A glance at the headline news on any given day reveals countless stories, low- and high-profile, about thievery. The recent recession brought a wave of retail fraud. Some of it is petty, but more of it is perpetrated by professional shoplifters or rings. Countless stars, athletes, politicians and dignitaries have been arrested for pilfering.
So, why did Lindsay do it? Why did Winona do it? Why do people shoplift? It isn’t usually for the lack of money. High profile shoplifters typically protest their arrests with initial cries of “I didn’t do it,” or “It’s all a mistake.” With the exception of Winona Ryder, who took her case to a jury and was found guilty, virtually every case ends quietly and often, as with Ms. Lohan, with a “no contest” plea.
I fantasize that one day a “famous” shoplifter will hold a press conference or release a statement saying, “I’m sorry for my actions; I take full responsibility for them. I offer no excuses, but am not entirely sure why I did what I did. I plan to do some soul-searching and get the necessary help.” We could use a positive poster child for stealing addictions.
Through my own recovery and work with thousands of people, I have found that people with this addiction have certain characteristics in common. They tend to be codependent caretakers or over-givers; they have a pervasive sense that life is unfair; they have unresolved money issues; and they have trouble speaking up or “treating” themselves. The Core Beliefs of Shoplifters illustrates the common core beliefs of most shoplifting addicts and those who compulsively steal. Most of my clients typically relate to at least five of these core beliefs.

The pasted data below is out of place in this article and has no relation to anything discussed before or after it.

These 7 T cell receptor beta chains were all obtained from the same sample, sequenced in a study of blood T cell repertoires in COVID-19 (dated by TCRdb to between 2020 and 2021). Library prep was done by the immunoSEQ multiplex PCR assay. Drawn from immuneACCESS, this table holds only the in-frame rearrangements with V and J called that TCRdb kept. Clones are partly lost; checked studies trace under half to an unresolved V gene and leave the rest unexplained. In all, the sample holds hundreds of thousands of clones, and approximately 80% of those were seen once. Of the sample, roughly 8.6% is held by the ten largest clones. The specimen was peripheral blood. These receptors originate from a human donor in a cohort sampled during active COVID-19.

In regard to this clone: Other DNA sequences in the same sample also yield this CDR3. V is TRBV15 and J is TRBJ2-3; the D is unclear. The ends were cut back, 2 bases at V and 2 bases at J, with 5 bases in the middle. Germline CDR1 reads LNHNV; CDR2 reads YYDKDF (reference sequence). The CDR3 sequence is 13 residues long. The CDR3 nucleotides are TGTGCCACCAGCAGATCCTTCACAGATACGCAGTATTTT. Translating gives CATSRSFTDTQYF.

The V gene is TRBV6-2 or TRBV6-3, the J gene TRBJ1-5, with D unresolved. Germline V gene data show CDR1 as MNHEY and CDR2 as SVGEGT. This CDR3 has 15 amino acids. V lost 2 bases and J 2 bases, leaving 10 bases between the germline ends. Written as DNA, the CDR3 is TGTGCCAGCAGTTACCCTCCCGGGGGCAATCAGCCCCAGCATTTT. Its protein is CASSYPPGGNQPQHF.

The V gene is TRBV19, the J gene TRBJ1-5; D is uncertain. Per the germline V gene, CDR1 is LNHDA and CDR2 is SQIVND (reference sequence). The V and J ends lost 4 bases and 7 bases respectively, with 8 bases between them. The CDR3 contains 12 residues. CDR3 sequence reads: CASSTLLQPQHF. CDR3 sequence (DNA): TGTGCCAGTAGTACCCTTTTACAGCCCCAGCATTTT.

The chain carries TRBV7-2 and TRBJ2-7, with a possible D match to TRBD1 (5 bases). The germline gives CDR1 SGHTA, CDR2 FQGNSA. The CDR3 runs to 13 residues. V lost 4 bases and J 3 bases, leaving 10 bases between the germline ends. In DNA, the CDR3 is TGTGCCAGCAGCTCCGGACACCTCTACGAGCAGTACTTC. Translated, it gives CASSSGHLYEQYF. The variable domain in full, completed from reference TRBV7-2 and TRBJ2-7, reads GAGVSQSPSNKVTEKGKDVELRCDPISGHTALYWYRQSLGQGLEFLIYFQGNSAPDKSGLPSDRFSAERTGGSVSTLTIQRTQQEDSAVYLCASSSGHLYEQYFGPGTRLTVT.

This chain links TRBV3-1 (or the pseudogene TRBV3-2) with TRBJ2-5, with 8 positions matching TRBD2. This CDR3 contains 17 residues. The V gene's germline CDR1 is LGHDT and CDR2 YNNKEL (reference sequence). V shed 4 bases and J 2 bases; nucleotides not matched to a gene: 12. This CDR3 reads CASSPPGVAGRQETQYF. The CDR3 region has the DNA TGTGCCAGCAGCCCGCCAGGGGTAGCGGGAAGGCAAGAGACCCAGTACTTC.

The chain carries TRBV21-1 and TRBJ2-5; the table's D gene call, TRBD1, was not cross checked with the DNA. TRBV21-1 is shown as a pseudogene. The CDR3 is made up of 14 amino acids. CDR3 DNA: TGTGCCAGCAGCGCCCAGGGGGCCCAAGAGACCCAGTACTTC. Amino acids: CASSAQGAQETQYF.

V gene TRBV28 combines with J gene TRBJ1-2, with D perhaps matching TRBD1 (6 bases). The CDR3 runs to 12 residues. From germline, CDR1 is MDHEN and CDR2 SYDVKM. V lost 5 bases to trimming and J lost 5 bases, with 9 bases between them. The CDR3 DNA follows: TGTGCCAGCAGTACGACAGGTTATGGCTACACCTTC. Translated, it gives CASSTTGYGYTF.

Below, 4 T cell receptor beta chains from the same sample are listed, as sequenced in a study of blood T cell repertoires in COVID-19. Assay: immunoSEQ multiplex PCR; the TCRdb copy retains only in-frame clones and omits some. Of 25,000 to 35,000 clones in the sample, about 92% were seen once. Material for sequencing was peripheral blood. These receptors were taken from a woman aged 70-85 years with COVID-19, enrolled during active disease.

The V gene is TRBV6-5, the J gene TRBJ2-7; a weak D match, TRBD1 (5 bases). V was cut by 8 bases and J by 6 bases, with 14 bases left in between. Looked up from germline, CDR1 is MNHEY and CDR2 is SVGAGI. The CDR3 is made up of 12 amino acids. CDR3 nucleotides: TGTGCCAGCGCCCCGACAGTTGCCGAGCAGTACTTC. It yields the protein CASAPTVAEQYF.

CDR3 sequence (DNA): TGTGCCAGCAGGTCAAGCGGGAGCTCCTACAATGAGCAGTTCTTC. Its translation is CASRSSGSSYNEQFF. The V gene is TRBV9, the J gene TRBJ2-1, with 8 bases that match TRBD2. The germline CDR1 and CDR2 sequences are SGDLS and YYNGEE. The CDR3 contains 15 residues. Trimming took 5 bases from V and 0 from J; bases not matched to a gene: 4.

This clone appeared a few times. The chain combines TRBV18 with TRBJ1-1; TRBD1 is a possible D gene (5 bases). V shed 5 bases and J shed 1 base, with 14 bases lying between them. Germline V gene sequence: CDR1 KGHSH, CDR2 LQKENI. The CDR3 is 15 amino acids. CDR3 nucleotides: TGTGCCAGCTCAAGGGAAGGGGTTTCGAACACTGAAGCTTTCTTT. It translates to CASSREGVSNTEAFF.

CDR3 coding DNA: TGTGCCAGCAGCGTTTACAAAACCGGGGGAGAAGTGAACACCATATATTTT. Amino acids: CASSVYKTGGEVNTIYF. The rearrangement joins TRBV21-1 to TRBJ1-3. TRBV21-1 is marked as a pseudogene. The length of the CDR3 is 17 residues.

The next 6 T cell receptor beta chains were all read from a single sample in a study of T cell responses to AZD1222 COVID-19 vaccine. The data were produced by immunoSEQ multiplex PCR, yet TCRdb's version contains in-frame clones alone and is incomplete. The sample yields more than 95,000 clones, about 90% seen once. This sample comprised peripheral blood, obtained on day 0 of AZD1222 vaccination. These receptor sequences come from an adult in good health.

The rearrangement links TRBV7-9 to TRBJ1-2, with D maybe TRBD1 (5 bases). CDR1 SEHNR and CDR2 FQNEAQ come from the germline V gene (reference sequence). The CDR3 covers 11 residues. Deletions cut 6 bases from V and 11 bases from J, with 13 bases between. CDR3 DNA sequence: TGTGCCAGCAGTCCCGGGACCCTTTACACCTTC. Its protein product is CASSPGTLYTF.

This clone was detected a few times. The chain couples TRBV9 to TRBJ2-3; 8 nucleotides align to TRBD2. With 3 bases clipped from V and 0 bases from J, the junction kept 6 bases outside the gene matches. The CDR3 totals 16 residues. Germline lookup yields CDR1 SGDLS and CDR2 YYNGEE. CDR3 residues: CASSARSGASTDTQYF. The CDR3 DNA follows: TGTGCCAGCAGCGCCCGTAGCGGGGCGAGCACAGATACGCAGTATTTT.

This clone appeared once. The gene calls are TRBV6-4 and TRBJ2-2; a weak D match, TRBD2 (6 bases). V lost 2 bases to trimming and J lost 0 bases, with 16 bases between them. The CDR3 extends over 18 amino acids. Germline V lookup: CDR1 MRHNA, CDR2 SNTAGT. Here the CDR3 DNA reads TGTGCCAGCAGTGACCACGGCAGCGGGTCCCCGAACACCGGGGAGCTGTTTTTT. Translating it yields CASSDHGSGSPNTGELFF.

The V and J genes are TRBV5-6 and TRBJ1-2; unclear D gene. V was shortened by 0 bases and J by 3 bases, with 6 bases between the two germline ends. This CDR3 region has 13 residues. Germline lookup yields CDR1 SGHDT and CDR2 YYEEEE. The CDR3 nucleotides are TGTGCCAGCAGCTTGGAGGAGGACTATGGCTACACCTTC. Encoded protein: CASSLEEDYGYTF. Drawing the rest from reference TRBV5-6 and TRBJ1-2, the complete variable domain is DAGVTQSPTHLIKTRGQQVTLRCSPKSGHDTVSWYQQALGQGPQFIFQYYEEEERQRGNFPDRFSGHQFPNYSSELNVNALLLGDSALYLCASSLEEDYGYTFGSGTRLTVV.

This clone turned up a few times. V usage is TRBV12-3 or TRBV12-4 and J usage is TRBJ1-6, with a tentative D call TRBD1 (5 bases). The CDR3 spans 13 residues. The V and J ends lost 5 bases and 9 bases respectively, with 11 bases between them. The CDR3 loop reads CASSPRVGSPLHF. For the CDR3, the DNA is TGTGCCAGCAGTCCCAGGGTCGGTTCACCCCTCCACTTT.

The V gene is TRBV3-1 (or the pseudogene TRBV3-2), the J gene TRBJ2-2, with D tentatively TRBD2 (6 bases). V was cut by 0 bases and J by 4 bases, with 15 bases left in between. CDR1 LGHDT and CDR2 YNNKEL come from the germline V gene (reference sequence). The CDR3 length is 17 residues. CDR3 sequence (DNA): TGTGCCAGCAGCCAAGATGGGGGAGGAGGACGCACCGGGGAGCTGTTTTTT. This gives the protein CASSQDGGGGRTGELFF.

What about you? Have you shoplifted? Have you stolen from an individual? Have you stolen from work? Have you ever used someone’s identity, credit card or other personal information without that person’s express consent?
If you recognize that you might have a problem with stealing, take a few moments and circle the core beliefs in Core Beliefs of Shoplifters which might apply to you. If you need help, contact me.
Core Beliefs of Shoplifters:
Life is unfair.
The world is an unsafe place.
Nobody will be there to take care of me.
No one is really honest.
I’m entitled to something extra for my suffering.
Nice people finish last.
There’s not going to be enough money to live.
It’s a “dog-eat-dog world” out there.
No matter how hard I try, things never work out.
It’s not worth my speaking up about anything.
Copyright 2014 Terrence Shulman
Terrence Daryl Shulman is a Detroit-area therapist, attorney, author and consultant. He is the founder and director of The Shulman Center for Compulsive Theft, Spending and Hoarding. He is the author of Something for Nothing: Shoplifting Addiction and Recovery (2003), Biting the Hand That Feeds: The Employee Theft Epidemic–New Perspectives, New Solutions (2005), Bought Out and $pent! Recovery from Compulsive $hopping and $pending (2008) and Cluttered Lives, Empty Souls: Compulsive Stealing, Spending, and Hoarding (2011). He has been featured on nearly 100 television programs, including The Oprah Winfrey Show.